vivo (12).


The J3 Protein

The J3 protein was previously characterized as a bifunctional (nucleoside-2'-O-)-

methyltransferase and as a processivity factor for the heterodimeric viral poly(A)

polymerase (138). This 39-kDa protein is expressed throughout infection and packaged

in virions (100,103). Isolation of aJ3R mutation as an extragenic suppressor of the A18R

mutation has led to the hypothesis that J3, like G2, functions as a positive transcription

elongation factor. In fact, several J3R mutations were isolated by selecting for IBT-

dependent mutants, all of which were null mutations that synthesize no detectable J3

protein (78). Northern blot and structural analysis of the F1 7R gene indicate that J3R

mutant viruses produce intermediate and late transcripts that are specifically Y-end

truncated consistent with the reduction in large proteins late during infection. Analysis of

two J3R mutant viruses, which retain or lack the poly(A)-stimulatory activity,

demonstrate that the poly(A)-stimulatory activity of J3 is separable from the elongation

activity (78,162).


Summary
The goal of this dissertation is to provide a biochemical characterization of the

regulation of vaccinia virus transcription elongation and termination. The in vivo

analysis of several vaccinia virus mutants in the genes A 18R, G2R, and J3R, provided the

initiative for our hypothesis. We propose that these three viral proteins, in conjunction









with other viral or cellular factors, regulate vaccinia transcription elongation and

termination at post-replicative times during infection. These proteins work as positive

and negative factors to balance the synthesis of mRNA of the correct length. We further

propose, based on recent data from studies of vaccinia early transcription termination,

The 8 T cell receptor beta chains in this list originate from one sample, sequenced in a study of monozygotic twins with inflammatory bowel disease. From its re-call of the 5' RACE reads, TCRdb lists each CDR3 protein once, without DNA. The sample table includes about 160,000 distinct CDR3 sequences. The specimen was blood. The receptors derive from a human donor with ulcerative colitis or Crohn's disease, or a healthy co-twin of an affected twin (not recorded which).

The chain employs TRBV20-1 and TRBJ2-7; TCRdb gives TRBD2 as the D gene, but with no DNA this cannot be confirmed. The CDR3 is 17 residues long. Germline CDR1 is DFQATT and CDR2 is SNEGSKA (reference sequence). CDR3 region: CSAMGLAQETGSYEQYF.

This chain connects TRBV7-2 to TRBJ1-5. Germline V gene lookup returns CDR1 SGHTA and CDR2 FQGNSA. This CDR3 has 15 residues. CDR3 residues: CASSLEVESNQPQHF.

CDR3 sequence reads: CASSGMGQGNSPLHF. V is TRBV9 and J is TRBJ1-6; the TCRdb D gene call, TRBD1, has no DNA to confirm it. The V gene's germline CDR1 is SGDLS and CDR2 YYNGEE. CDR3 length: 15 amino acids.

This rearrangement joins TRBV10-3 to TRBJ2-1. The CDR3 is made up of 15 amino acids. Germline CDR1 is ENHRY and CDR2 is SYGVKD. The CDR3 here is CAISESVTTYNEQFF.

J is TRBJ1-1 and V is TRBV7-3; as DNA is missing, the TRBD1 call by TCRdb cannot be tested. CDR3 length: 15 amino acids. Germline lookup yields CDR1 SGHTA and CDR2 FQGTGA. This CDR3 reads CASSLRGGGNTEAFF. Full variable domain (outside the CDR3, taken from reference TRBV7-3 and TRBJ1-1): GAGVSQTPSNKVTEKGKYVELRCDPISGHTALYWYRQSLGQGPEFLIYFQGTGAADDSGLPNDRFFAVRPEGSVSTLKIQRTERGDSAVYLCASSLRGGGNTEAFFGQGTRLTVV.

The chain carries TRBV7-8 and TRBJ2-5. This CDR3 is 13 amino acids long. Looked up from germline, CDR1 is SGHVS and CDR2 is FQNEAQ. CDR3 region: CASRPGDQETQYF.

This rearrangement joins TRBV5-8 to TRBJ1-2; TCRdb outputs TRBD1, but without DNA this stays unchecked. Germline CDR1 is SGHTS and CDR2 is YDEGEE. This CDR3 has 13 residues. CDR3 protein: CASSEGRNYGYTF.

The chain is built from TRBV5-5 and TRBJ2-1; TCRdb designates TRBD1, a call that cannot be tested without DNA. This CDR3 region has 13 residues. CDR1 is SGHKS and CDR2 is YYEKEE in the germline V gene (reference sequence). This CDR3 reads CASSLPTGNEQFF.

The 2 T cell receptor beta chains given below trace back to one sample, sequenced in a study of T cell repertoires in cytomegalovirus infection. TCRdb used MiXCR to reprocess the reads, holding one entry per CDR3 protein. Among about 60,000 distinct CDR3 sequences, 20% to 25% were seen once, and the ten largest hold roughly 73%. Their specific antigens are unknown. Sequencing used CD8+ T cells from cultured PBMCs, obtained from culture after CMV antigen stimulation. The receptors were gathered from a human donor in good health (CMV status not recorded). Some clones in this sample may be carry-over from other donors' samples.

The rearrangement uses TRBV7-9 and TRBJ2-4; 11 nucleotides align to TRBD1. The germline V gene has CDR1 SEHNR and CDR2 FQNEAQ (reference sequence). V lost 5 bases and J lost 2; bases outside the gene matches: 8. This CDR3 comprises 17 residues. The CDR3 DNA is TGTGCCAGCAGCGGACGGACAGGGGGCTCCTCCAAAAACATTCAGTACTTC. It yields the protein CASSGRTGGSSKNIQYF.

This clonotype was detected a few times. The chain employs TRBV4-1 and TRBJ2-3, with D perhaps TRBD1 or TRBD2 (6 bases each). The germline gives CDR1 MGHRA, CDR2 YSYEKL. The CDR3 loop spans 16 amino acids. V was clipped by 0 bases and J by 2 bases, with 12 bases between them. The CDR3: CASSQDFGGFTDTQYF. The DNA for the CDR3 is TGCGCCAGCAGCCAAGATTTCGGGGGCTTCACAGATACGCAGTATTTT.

that the vaccinia transcription machinery may exist as a holoenzyme, similar to those

demonstrated for both prokaryotic and eukaryotic systems. This holoenzyme is

composed of the factors necessary for processing of mRNA 5'- and 3'-ends in addition to

the machinery for transcription initiation, elongation, and termination. This hypothesis is

supported by the physical recycling of viral proteins for different functions during the

transcription cascade. For example, the viral capping enzyme is involved in 5'-cap

formation of all 3 stages of transcription, as well as serving as an early termination factor

and an intermediate initiation factor. The J3 protein is another example of a recycled

protein, as it has activity both in 5'-cap formation and 3'-end polyadenylation, as well as

elongation. There may be two forms of this holoenzyme in the cell, as early promoters

clearly are selective in recruiting RNA polymerase molecules containing RAP94,

whereas intermediate and late promoters recruit the RAP94(-) polymerase. The data

presented in this dissertation demonstrates that at least one of these proteins, A18, is

directly involved in post-replicative transcription termination. We have also identified a

cellular factor that appears to participate in transcription termination.














CHAPTER 2
MATERIALS AND METHODS


Eukaryotic Cells, Viruses, and Bacterial Hosts

A549 cells, wild type vaccinia strain WR, and A 18R temperature-sensitive mutant

Cts23, and the conditions for their growth, infection, and plaque assay have been

described previously (32-34). Escherichia coli DE3 pLysS contains an isopropyl-1-thio-

P-B-inducible chromosomal copy of the bacteriophage T7 RNA polymerase gene (149).


Plasmids
All plasmids used for transcription are based on pC2AT19 (135) containing a 375-

nt G-less cassette cloned into pUC13 with the total size approximately 3-kb. pG8G,

pVGFG, and pCFWlO contain upstream of the 375-nt G-less cassette promoters from the

intermediate vaccinia gene G8R, the early vaccinia gene C11R, and the late vaccinia gene

F1 7R (32,161), respectively. pSB24 contains a synthetic early promoter upstream from

the 375-nt G-less cassette (85). pG8GX is a derivative of pG8G that contains the

vaccinia gene G8R intermediate promoter upstream of a 3'-truncated, 94-nt G-less

cassette derived from pC2AT19 (76). pSB23term contains a synthetic early promoter

upstream of a 540-nt G-less cassette and contains the early termination signal UsNU

(28,32).

pG8GI is a derivative of pG8G that contains the vaccinia gene G8R intermediate

promoter upstream of a 3-truncated, 37-nt G-less cassette derived from pC2AT19. The

G8R promoter and the 5' 37-nt of the pC2AT19 cassette were PCR-amplified from pG8G

using an upstream primer that hybridized approximately 270-nt upstream of the G8R
45









promoter flanked with a SacI site and a Sal site and a downstream primer that contained